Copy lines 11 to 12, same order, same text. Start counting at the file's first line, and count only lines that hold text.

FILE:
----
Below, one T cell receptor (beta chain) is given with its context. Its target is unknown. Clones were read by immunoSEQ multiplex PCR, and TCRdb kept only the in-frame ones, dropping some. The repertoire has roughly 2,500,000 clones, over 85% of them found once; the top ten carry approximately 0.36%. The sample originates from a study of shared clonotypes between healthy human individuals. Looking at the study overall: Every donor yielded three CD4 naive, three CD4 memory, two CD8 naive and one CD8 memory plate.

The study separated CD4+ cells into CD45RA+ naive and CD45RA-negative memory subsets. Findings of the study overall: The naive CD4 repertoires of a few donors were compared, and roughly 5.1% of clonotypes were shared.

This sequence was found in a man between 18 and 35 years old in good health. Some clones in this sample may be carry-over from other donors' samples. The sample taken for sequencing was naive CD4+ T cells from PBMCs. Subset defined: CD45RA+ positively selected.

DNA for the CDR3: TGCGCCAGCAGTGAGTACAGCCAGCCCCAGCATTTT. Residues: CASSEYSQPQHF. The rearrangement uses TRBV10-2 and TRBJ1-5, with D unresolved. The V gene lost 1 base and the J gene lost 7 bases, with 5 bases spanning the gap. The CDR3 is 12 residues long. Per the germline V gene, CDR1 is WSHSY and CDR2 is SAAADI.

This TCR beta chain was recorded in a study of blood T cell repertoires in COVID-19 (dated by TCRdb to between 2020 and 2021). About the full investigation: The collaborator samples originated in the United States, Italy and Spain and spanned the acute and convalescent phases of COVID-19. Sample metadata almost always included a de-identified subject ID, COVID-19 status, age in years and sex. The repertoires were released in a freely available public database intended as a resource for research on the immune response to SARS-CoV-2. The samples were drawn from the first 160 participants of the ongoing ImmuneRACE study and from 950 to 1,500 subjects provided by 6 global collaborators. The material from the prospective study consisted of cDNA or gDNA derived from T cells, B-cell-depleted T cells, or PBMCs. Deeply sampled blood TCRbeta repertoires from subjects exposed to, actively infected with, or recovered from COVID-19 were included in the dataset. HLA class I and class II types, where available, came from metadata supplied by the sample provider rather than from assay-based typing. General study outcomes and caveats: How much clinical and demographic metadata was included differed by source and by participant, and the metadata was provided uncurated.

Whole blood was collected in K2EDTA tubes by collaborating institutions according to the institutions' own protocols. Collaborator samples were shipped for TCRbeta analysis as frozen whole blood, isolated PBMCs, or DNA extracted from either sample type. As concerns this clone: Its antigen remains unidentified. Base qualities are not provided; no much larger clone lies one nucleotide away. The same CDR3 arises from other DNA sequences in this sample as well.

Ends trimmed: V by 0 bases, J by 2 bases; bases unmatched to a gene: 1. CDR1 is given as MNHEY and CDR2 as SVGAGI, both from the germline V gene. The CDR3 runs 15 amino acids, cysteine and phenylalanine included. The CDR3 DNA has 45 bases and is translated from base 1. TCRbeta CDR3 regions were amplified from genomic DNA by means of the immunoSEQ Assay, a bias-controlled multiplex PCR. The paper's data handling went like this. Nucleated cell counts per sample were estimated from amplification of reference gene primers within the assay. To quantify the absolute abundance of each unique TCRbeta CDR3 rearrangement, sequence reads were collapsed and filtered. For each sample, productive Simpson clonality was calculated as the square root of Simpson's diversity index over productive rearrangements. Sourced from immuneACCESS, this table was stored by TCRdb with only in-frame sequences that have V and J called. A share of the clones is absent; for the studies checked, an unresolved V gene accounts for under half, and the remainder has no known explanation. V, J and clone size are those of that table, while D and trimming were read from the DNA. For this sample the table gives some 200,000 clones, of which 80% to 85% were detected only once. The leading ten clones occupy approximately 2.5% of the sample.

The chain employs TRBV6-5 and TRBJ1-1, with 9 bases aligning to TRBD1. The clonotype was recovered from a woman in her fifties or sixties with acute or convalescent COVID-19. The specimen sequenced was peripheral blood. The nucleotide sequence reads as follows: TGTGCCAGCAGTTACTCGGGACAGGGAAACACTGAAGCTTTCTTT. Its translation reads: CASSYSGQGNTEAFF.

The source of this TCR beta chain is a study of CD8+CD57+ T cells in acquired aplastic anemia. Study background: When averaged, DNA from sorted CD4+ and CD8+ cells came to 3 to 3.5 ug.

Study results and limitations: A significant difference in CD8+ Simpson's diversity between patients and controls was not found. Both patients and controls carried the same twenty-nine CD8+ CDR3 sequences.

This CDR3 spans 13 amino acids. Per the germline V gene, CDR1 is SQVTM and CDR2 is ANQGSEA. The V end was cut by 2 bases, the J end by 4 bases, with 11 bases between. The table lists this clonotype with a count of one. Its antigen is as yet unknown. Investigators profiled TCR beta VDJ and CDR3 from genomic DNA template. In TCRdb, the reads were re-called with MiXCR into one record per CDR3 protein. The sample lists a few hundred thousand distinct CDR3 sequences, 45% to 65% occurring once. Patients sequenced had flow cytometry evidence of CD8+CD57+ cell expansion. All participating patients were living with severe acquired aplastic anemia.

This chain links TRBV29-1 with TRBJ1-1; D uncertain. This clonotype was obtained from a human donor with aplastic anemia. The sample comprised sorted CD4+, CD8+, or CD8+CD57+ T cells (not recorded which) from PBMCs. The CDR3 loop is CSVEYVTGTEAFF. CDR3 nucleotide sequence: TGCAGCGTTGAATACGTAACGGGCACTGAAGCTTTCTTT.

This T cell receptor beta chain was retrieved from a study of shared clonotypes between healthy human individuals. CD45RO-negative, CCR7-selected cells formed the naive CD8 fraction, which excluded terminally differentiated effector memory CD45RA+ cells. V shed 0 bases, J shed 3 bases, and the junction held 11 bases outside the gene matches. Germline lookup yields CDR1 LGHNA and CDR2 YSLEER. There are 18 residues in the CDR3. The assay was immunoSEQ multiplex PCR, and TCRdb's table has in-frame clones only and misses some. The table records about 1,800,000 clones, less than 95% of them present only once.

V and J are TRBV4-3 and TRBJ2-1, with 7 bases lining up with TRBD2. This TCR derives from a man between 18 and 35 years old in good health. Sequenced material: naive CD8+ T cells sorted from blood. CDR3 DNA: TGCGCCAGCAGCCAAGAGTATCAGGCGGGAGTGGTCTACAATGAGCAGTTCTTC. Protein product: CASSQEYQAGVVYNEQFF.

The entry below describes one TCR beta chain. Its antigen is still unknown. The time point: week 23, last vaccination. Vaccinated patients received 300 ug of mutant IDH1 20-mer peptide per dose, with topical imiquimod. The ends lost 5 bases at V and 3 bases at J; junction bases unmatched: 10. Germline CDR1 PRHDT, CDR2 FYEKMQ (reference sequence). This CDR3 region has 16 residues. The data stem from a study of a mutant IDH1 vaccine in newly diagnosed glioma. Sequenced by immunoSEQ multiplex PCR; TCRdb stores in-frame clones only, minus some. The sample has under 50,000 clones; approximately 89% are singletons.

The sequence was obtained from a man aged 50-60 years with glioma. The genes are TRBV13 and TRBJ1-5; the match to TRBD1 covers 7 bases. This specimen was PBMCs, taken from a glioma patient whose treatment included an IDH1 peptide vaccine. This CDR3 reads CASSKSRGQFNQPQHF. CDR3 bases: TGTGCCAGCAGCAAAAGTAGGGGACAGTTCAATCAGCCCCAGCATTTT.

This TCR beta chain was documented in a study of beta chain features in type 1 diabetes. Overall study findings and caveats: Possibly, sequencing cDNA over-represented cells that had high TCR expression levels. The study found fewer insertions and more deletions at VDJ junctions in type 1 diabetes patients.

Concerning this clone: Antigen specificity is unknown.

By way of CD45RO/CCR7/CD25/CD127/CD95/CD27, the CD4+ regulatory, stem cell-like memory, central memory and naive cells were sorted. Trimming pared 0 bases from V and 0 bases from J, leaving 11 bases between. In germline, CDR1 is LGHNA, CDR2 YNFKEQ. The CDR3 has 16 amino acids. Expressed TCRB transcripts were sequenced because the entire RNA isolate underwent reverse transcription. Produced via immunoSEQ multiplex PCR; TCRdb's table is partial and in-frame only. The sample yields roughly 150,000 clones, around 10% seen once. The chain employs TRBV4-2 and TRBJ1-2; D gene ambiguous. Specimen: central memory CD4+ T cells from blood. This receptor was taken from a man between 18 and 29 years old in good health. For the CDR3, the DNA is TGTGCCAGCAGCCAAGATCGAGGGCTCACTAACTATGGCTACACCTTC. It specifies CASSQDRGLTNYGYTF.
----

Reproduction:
This CDR3 spans 13 amino acids. Per the germline V gene, CDR1 is SQVTM and CDR2 is ANQGSEA. The V end was cut by 2 bases, the J end by 4 bases, with 11 bases between. The table lists this clonotype with a count of one. Its antigen is as yet unknown. Investigators profiled TCR beta VDJ and CDR3 from genomic DNA template. In TCRdb, the reads were re-called with MiXCR into one record per CDR3 protein. The sample lists a few hundred thousand distinct CDR3 sequences, 45% to 65% occurring once. Patients sequenced had flow cytometry evidence of CD8+CD57+ cell expansion. All participating patients were living with severe acquired aplastic anemia.

This chain links TRBV29-1 with TRBJ1-1; D uncertain. This clonotype was obtained from a human donor with aplastic anemia. The sample comprised sorted CD4+, CD8+, or CD8+CD57+ T cells (not recorded which) from PBMCs. The CDR3 loop is CSVEYVTGTEAFF. CDR3 nucleotide sequence: TGCAGCGTTGAATACGTAACGGGCACTGAAGCTTTCTTT.